aldosterone from entering the principal cells, preventing sodium reabsorption. A similar
agent is potassium canreonate.
Epithelial sodium channel blockers: amiloride and triamterene.
Calcium-sparing diuretics
The term "calcium-sparing diuretic" is sometimes used to identify agents that result in a
relatively low rate of excretion of calcium.
The reduced concentration of calcium in the urine can lead to an increased rate of
calcium in serum. The sparing effect on calcium can be beneficial in hypocalcemia, or
unwanted in hypercalcemia.
The thiazides and potassium-sparing diuretics are considered to be calcium-sparing
diuretics
Osmotic diuretics
Compounds such as mannitol are filtered in the glomerulus, but cannot be reabsorbed.
Their presence leads to an increase in the osmolarity of the filtrate. To maintain osmotic
balance, water is retained in the urine.
Figure 9.27
Classes of Calcium Channel Blockers
Dihydropyridine calcium channel blockers are often used to reduce
systemic vascular resistance "-dipine".
Amlodipine (Norvasc)
Nifedipine (Procardia, Adalat)
Phenylalkylamine
Phenylalkylamine calcium channel blockers are relatively selective for
myocardium, reduce myocardial oxygen demand and reverse coronary
vasospasm, and are often used to treat angina. They have minimal
vasodilatory effects compared with dihydropyridines and therefore cause
less reflex tachycardia, making it appealing for treatment of angina.
Therefore, as vasodilation is minimal with the phenylalkylamines, the
major mechanism of action is causing negative inotropy.
Phenylalkylamines are thought to access calcium channels from the
intracellular side, although the evidence is somewhat mixed.
Verapamil (Calan, Isoptin)
Gallopamil (Procorum, D600
Benzothiazepine
Benzothiazepine calcium channel blockers are an intermediate class between
phenylalkylamine and dihydropyridines in their selectivity for vascular calcium channels.
By having both cardiac depressant and vasodilator actions, benzothiazepines are able to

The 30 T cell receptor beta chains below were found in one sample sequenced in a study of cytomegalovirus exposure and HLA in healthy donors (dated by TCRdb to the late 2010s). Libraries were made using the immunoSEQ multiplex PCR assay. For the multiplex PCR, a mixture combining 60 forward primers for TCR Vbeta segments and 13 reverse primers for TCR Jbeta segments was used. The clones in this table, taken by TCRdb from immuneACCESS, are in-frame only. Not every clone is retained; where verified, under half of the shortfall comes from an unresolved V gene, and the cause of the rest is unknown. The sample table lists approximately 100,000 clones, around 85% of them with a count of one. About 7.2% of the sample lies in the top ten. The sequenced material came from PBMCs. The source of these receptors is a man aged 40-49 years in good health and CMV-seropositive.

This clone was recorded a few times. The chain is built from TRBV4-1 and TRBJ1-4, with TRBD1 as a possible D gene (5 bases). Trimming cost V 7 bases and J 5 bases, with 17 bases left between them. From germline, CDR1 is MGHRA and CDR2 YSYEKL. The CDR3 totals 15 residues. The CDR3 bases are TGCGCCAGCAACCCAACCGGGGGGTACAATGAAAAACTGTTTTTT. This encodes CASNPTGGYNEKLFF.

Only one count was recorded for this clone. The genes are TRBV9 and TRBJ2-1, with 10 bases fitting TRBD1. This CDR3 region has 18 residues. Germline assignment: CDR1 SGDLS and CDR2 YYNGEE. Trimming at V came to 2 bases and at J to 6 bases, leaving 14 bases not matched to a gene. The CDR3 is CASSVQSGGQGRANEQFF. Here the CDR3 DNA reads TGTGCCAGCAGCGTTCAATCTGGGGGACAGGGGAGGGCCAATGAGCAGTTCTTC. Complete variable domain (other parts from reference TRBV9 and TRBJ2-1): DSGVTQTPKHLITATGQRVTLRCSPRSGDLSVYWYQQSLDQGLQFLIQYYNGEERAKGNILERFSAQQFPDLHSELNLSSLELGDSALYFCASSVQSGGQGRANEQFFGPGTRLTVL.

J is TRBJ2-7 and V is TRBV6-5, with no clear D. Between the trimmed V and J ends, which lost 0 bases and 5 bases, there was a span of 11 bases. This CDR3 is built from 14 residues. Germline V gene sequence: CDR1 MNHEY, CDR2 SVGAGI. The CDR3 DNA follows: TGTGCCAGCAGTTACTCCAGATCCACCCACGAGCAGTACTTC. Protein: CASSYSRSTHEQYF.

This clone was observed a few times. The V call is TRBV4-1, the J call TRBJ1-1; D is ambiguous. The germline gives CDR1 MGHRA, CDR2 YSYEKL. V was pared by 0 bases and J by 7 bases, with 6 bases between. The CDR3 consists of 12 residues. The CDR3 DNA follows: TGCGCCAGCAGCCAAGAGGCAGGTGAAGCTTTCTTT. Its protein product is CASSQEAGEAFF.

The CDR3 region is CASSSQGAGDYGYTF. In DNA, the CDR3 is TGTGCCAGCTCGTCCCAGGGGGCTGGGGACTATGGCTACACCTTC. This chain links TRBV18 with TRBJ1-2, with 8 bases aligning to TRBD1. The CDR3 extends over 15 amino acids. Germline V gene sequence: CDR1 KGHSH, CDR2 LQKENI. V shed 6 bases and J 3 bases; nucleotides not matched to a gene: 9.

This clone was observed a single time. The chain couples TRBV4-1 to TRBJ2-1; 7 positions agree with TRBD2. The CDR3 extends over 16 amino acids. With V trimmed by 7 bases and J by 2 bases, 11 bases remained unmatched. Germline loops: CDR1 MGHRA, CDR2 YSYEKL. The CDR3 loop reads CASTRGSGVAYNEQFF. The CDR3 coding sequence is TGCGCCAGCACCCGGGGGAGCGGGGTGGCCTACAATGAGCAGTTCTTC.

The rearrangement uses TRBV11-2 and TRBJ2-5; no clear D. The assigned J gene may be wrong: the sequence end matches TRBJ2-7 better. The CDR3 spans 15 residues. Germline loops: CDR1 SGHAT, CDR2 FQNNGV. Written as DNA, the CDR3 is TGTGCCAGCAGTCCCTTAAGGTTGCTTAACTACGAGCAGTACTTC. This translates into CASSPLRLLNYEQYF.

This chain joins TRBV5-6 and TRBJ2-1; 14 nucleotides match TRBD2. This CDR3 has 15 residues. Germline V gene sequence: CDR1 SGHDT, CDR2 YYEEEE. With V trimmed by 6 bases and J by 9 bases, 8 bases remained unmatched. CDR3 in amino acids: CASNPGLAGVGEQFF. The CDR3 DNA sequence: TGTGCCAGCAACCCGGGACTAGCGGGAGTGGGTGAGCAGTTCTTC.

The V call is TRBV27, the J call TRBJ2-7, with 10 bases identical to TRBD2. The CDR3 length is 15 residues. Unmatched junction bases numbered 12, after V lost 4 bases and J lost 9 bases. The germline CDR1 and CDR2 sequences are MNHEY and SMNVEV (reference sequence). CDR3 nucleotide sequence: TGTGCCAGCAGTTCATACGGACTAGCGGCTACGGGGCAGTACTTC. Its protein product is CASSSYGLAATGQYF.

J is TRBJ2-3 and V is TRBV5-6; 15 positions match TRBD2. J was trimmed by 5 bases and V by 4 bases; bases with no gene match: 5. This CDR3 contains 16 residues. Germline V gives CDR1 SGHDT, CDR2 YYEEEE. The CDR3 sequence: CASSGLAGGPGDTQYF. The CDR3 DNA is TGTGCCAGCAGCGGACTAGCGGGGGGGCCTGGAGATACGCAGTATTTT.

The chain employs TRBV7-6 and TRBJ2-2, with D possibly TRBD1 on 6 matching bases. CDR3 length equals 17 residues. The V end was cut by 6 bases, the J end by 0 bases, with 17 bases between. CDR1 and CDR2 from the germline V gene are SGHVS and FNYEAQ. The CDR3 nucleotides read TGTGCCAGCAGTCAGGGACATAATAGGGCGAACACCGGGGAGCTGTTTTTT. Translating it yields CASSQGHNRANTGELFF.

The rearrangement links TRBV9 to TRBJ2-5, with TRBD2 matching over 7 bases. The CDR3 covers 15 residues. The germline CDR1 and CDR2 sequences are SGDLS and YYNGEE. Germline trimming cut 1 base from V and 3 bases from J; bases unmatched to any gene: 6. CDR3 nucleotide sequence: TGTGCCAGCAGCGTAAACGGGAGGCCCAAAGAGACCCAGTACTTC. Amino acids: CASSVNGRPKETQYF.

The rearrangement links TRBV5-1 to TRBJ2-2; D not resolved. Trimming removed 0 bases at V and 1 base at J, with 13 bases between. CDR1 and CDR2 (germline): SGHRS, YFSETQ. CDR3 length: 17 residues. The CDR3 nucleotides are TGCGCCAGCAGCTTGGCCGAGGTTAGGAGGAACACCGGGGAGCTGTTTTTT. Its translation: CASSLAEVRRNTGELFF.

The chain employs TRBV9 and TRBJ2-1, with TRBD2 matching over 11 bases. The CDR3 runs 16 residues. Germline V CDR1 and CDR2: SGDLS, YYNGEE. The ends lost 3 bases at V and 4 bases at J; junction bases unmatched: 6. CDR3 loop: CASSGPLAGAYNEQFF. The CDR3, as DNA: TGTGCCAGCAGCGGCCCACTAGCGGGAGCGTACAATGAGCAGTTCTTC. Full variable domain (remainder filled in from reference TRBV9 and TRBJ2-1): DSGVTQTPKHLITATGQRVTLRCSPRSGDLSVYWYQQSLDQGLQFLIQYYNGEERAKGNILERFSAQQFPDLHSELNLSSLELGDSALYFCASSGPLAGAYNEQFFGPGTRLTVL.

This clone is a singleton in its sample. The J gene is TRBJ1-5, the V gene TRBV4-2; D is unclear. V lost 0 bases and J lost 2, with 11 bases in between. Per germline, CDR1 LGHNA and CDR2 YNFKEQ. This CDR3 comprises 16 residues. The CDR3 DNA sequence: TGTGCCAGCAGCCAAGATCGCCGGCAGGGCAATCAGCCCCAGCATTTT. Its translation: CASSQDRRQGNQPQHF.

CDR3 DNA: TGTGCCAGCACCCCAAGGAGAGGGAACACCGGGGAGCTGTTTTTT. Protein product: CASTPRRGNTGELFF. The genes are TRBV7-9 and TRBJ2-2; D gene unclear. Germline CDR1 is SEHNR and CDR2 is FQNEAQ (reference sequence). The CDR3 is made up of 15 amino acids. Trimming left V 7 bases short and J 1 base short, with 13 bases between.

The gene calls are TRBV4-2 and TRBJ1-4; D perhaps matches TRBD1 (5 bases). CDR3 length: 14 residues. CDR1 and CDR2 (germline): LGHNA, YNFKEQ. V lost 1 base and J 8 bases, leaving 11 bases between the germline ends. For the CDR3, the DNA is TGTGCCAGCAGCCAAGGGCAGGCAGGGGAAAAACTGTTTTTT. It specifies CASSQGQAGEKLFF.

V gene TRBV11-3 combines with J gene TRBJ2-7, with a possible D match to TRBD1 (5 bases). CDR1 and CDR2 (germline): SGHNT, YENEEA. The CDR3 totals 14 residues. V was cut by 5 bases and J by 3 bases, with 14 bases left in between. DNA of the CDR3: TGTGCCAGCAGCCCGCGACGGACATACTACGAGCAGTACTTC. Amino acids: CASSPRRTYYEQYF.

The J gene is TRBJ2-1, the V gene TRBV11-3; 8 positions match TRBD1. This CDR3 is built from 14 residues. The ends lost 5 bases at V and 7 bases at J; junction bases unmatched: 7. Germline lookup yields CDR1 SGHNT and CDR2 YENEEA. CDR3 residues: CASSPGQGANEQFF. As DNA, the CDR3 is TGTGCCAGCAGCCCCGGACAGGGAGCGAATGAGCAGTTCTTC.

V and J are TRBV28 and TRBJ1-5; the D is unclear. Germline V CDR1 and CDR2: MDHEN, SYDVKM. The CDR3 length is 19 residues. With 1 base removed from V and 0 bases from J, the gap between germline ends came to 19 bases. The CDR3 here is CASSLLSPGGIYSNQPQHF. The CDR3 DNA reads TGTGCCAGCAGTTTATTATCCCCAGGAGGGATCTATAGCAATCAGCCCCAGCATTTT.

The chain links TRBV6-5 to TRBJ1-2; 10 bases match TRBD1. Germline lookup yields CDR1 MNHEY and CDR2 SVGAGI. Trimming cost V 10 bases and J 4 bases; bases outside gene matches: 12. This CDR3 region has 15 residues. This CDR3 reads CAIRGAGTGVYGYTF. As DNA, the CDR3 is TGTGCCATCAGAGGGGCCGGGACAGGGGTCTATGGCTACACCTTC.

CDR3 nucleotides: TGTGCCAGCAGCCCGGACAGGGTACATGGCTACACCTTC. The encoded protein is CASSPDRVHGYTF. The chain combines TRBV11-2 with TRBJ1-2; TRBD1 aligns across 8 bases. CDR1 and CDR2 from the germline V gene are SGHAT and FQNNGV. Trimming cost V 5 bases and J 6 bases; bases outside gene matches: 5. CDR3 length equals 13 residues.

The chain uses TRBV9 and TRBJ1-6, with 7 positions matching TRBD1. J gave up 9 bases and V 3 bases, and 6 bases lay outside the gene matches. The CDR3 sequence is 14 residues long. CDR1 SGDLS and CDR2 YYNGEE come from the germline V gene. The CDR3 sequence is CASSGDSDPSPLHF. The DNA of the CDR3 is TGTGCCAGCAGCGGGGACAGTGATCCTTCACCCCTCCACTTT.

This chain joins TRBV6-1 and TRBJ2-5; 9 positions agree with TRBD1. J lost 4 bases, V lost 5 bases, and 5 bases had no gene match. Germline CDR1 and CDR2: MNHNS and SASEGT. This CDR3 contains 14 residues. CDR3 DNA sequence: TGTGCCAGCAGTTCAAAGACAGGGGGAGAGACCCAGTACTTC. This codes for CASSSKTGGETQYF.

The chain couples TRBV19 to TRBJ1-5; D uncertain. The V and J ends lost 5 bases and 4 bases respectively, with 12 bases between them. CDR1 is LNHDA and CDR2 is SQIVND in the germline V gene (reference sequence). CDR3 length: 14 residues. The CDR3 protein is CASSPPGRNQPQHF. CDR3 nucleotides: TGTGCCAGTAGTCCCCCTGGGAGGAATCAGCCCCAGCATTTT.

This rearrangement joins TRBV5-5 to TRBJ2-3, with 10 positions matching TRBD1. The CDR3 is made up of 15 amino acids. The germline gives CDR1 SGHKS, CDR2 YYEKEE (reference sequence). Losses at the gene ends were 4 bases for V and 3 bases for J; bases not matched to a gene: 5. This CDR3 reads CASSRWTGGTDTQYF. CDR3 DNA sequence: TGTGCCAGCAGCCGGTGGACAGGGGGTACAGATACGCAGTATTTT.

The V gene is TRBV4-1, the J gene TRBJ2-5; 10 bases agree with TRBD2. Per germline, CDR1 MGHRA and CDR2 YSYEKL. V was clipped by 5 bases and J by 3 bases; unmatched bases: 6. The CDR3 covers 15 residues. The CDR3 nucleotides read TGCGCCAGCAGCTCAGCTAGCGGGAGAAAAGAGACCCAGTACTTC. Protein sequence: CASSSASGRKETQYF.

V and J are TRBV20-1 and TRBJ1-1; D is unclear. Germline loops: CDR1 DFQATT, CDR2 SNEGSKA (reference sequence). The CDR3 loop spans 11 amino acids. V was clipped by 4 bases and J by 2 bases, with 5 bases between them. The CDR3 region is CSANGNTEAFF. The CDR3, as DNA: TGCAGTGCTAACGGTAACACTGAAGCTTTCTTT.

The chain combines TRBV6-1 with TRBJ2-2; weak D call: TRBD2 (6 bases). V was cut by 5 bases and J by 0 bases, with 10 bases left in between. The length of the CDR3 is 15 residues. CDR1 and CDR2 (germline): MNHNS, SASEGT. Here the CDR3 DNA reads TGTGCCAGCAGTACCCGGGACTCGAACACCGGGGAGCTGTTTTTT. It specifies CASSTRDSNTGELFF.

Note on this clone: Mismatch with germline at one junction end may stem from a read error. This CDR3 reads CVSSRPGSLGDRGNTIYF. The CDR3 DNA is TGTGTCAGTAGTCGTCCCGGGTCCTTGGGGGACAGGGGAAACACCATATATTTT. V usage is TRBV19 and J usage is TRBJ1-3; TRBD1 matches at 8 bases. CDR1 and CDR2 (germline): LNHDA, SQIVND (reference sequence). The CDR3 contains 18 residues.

reduce arterial pressure without producing the same degree of reflex cardiac
stimulation caused by dihydropyridines.
Diltiazem (Cardizem)
Angiotensin Converting Enzyme Inhibitor
ACE inhibitors or angiotensin-converting enzyme inhibitors, are a
group of pharmaceuticals that are used primarily in treatment of
hypertension and congestive heart failure, in some cases as the
drugs of first choice.
ACE inhibitors can be divided into three groups based on their
molecular structure:
Sulfhydryl-containing agents
Captopril (trade name Capoten), the first ACE inhibitor
Zofenopril
Dicarboxylate-containing agents
This is the largest group, including:
Lisinopril (Lisodur/Lopril/Novatec/Prinivil/Zestril)
Benazepril (Lotensin)
Phosphonate-containing agents
Fosinopril (Monopril) is the only member of this group
Alpha Blockers
•
•
•
•
•
•
•
•
•
Classification
α1 blockers or antagonists act at α1-adrenoceptors
α2 blockers or antagonists - act at α2-adrenoceptors
When the term "alpha blocker" is used without further
qualification, it sometimes refers to α1 blockers, and
sometimes refers to agents that act at both types of
receptors.
Non-selective α-adrenergic blockers include:
Phenoxybenzamine
Phentolamine
The agents carvedilol and labetalol are both α- and βblockers.
Alpha 2 Blockers used to treat depression
Beta Blockers
•
•
•
•
•
•
•
•
•
β1-Selective agents
Acebutolol (has intrinsic sympathomimetic activity)
Atenolol
Betaxolol
Bisoprolol
Celiprolol
Esmolol
β2-Selective agents
Butaxamine(weak α-adrenergic agonist activity) - No common clinical utility, used in experimental
situations.
•
•
•
•
•
•
•
•
•
•
•
Non-selective agents
Alprenolol
Bucindolol
Carteolol
Carvedilol (has additional α-blocking activity)
Labetalol (has additional α-blocking activity)
Nadolol
Penbutolol (has intrinsic sympathomimetic activity)
Pindolol (has intrinsic sympathomimetic activity)
Propranolol
Timolol

similar documents